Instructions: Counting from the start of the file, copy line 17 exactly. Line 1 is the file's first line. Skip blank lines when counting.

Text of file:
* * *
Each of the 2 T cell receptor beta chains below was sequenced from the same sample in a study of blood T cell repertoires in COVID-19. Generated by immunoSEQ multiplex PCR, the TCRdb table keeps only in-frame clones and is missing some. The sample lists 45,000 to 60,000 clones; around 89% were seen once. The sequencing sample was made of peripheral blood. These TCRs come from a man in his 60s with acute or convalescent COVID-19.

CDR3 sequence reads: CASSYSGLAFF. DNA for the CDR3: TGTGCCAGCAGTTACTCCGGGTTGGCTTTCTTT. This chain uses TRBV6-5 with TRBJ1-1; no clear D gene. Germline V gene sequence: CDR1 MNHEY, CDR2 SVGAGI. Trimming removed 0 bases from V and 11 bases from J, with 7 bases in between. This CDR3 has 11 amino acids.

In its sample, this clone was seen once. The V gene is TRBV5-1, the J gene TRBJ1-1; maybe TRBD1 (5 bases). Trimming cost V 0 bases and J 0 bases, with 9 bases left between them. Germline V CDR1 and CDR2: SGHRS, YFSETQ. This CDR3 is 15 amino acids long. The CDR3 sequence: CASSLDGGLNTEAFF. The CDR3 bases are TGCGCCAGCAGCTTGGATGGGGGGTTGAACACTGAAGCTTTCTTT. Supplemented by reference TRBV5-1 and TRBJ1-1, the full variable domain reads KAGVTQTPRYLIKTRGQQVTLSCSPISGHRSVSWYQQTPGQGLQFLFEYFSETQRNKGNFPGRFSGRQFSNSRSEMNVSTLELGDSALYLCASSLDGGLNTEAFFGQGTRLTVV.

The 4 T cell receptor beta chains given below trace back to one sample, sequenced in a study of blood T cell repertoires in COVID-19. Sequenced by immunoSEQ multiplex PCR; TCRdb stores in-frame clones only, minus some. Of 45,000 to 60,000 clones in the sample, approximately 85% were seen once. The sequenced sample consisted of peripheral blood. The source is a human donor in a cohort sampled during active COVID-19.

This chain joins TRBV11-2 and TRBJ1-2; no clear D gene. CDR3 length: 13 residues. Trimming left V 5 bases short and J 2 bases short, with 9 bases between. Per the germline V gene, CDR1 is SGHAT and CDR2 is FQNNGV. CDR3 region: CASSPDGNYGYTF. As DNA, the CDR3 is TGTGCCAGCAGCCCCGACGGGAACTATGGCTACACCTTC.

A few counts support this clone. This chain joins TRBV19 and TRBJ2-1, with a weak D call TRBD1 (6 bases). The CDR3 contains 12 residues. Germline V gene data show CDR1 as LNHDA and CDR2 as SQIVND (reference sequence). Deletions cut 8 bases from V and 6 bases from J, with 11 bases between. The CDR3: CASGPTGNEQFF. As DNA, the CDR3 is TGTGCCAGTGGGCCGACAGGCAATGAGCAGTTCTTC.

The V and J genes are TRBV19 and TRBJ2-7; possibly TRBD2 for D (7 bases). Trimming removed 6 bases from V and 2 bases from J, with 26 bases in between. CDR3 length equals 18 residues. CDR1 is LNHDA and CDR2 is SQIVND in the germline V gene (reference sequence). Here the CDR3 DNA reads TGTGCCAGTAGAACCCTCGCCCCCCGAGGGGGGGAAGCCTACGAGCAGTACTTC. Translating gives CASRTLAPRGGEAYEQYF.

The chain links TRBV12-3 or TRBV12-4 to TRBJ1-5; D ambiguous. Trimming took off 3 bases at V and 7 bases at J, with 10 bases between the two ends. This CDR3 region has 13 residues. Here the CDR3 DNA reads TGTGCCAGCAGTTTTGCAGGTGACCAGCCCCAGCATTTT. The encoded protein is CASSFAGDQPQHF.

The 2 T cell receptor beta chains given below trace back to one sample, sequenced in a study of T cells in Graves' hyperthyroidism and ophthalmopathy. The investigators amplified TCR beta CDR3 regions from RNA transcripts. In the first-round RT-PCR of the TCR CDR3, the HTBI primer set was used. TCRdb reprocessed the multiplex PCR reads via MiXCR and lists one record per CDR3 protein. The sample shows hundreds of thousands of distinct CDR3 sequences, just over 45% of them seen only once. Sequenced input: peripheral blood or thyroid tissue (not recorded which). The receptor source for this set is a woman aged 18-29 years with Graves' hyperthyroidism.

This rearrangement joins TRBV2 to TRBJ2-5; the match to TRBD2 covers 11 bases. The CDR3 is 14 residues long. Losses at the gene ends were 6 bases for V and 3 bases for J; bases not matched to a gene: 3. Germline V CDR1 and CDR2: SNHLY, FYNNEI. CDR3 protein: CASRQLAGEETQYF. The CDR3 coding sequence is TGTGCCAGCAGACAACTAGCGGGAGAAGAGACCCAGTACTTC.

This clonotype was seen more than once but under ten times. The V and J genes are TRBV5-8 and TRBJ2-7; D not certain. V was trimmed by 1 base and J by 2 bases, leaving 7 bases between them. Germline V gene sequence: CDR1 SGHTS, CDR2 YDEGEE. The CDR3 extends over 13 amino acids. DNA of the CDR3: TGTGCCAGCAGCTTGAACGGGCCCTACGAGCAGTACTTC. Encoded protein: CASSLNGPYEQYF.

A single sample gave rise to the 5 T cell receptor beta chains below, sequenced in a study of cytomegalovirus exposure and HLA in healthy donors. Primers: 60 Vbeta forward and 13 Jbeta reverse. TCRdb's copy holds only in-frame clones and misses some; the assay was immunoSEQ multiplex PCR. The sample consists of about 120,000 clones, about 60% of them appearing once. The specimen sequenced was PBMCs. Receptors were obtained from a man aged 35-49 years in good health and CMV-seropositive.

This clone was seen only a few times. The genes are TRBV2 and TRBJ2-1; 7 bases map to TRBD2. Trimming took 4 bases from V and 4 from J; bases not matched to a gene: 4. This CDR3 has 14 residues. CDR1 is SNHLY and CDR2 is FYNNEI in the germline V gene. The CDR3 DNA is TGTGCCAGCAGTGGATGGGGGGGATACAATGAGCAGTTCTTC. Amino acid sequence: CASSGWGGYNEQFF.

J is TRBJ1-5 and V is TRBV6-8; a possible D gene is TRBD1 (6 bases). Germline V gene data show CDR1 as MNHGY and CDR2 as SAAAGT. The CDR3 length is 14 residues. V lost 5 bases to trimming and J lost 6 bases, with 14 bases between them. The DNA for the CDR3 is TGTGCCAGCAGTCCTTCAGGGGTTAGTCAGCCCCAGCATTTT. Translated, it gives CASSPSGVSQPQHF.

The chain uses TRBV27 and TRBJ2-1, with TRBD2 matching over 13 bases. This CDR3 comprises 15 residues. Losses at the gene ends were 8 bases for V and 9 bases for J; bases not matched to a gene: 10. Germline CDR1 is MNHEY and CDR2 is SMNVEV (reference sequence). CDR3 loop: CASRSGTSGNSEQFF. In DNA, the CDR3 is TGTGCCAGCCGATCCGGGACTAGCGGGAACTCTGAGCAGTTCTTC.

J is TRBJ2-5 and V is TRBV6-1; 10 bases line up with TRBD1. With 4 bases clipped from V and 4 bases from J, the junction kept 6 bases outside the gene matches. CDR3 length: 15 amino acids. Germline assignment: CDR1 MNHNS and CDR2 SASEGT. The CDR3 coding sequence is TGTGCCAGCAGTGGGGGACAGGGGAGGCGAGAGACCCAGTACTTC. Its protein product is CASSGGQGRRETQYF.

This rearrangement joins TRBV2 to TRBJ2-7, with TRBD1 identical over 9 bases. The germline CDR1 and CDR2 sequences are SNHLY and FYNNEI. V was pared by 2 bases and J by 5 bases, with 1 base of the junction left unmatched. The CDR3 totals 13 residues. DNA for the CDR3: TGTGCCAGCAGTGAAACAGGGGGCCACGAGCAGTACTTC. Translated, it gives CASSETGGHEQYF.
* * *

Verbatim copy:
This rearrangement joins TRBV2 to TRBJ2-7, with TRBD1 identical over 9 bases. The germline CDR1 and CDR2 sequences are SNHLY and FYNNEI. V was pared by 2 bases and J by 5 bases, with 1 base of the junction left unmatched. The CDR3 totals 13 residues. DNA for the CDR3: TGTGCCAGCAGTGAAACAGGGGGCCACGAGCAGTACTTC. Translated, it gives CASSETGGHEQYF.